For some reason, when I thought of this tiny girl hidden behind the waves, I couldn’t help but recall The Beatles’ song, ‘Lucy in the Sky with Diamonds’,

Picture yourself in a boat on a river,

With tangerine trees and marmalade skies.

Somebody calls you, you answer quite slowly,

A girl with kaleidoscope eyes.”


What if Tina was wearing red and blue 3-D glasses? Fun.

But, the problem was, afterwards, to come up with a story where the three characters and main elements (painting, 3D glasses) could make any sense.

Well, it took me some time…


01 March 2009

Flat Love: The Painting (II).

      

But then, in a closer look, this “effigy of femininity” looks quite bizarre. Her head is too big in proportion to the body and arms. The hands are too tiny. Or should I say "the hand", since the right one is hidden behind the ball? (This mysterious "other" hand could be very well an extremely gigantic appendix almost covering the whole ball, or it may not be a hand at all). Also there is the hairdo with those strange shiny, oily waves, suspended in mid air, fixed like a cheap wig. And finally: the mouth. In the center of the painting, there is this red void, an obscene hole permanently open. What kind of expression is that? Try posing with your mouth that open and you'll see how silly you look… like a blow-up doll. 

She's definitely a caricature, weird and grotesque. But we can't avoid looking at her. She attracts our attention, flirts with us… Suddenly, she doesn't seem monstrous any more. She got personality, charisma. She's kind of cute, actually.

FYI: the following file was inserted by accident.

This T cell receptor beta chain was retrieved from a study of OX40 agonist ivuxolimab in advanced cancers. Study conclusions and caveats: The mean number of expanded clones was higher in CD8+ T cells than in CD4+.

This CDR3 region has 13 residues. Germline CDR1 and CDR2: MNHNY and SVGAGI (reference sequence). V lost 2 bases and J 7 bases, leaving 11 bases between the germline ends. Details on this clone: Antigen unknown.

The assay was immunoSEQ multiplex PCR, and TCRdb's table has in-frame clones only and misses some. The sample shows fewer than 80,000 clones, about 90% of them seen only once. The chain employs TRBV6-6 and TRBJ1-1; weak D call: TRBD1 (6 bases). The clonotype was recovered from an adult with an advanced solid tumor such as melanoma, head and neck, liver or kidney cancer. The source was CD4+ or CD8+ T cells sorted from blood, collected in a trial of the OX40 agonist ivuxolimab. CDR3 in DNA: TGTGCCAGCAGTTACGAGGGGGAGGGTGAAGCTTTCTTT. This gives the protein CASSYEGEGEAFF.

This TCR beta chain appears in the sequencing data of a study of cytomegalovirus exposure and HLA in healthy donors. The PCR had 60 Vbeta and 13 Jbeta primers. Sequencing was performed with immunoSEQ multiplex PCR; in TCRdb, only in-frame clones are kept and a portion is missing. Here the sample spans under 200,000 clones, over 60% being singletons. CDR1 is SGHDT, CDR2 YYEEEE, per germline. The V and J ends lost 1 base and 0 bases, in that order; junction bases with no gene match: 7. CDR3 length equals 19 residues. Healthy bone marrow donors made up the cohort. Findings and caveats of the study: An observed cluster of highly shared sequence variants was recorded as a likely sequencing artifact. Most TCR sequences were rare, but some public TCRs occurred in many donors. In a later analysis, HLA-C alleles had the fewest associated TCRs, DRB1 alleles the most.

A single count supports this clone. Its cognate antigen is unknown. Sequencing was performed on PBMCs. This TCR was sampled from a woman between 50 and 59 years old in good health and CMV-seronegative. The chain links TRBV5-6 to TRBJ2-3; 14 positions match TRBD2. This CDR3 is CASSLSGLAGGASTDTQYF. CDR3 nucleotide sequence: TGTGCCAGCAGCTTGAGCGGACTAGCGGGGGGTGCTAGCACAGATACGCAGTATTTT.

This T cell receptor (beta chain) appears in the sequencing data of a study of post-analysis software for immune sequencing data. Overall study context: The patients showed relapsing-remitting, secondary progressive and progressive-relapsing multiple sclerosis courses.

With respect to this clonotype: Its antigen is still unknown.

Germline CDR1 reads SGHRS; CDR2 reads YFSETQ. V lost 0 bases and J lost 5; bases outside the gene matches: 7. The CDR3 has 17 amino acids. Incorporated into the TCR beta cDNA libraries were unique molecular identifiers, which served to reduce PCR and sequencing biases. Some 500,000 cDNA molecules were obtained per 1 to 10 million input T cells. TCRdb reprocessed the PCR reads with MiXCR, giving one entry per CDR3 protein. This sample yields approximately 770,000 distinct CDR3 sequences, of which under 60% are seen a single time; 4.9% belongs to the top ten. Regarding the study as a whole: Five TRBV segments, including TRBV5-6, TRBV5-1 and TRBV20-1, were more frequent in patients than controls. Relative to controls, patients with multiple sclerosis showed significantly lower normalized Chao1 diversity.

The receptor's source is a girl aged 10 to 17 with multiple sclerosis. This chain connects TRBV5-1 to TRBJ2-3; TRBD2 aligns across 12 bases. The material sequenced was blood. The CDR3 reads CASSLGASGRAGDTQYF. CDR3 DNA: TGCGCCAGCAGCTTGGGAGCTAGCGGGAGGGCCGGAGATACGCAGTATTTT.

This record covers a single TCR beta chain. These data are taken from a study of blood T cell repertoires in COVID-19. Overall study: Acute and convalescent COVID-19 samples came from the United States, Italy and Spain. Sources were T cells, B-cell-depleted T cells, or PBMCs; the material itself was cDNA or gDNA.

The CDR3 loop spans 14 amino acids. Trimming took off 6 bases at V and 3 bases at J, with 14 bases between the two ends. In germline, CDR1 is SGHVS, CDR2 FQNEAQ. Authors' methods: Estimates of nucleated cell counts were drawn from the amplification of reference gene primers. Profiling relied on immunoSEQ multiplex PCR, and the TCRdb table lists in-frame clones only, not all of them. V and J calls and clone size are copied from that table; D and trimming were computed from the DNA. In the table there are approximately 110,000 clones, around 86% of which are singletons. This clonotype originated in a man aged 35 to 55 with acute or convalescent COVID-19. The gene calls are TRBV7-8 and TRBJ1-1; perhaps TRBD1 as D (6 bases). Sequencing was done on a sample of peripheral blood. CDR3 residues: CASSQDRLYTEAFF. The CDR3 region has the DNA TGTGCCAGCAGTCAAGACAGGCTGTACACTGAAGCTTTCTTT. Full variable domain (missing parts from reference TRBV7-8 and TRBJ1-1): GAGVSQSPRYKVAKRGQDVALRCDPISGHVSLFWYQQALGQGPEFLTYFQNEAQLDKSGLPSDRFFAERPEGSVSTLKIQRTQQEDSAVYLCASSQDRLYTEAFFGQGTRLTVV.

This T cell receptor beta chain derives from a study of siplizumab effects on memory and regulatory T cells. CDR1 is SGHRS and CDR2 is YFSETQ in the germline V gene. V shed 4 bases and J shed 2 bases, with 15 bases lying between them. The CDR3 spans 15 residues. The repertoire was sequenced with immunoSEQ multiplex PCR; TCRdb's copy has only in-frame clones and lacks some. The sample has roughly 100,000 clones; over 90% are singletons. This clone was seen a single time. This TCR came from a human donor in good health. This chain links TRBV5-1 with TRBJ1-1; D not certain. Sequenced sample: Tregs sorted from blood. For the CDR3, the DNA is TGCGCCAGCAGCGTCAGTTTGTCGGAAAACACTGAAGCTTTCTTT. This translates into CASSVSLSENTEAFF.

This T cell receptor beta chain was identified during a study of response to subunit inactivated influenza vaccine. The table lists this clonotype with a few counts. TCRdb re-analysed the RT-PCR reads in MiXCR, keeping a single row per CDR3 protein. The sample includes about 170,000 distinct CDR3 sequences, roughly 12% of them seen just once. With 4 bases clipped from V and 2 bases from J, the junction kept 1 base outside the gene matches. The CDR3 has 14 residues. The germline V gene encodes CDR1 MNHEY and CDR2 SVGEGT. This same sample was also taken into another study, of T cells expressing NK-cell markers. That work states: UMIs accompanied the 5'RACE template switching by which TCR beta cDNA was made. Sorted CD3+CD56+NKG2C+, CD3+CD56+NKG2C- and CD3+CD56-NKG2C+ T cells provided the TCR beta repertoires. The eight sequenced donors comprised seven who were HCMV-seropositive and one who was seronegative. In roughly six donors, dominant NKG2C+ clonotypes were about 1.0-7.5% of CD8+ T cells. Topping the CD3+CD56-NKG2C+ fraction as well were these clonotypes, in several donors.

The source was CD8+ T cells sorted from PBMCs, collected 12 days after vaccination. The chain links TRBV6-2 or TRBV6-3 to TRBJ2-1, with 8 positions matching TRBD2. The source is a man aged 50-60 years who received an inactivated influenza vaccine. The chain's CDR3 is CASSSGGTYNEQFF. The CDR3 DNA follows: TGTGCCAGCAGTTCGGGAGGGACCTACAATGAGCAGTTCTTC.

Still, there is something uncertain, unresolved in this “effigy”. She is holding the ball, holding the ball, holding the ball... She's not throwing it nor catching it, not running or jumping. Right in the middle of the action, she stays still, like The Statue of Liberty at play on a summer day in Coney Island. She's posing. She proudly shows her clean, shaven armpit, her perfectly rounded breasts and stays like that forever, holding the ball for all eternity.


Besides, there is something more disturbing in the image: the sea, the waves of the sea (or is it an ocean?) showing behind her waist. The artist has violently cut the girl in half by the waist so we can't see where she's standing. Another mystery: Is she in the water? She doesn't look wet... I assume she is ashore and the water is far behind her. Obviously, it is a windy day, the water swings and her hair undulates. They are the only two elements really moving in the picture while the girl stays in her tense position holding the ball. If the girl were in the water, it would be very difficult to keep her posture because she would be pushed constantly by the waves. So we could assume that the water is behind her. And this is what really confounds me the most. Because if the water is behind the girl... I ask myself: What is behind the water? I approached the painting and I looked extremely close. I put my eye right on the tip of the wave and I saw something. Or I should say, I imagined something.  There was somebody behind the wave. Somebody swimming in that sea or ocean or whatever it is. Somebody else was behind that girl, behind that wave: another girl with kaleidoscope eyes.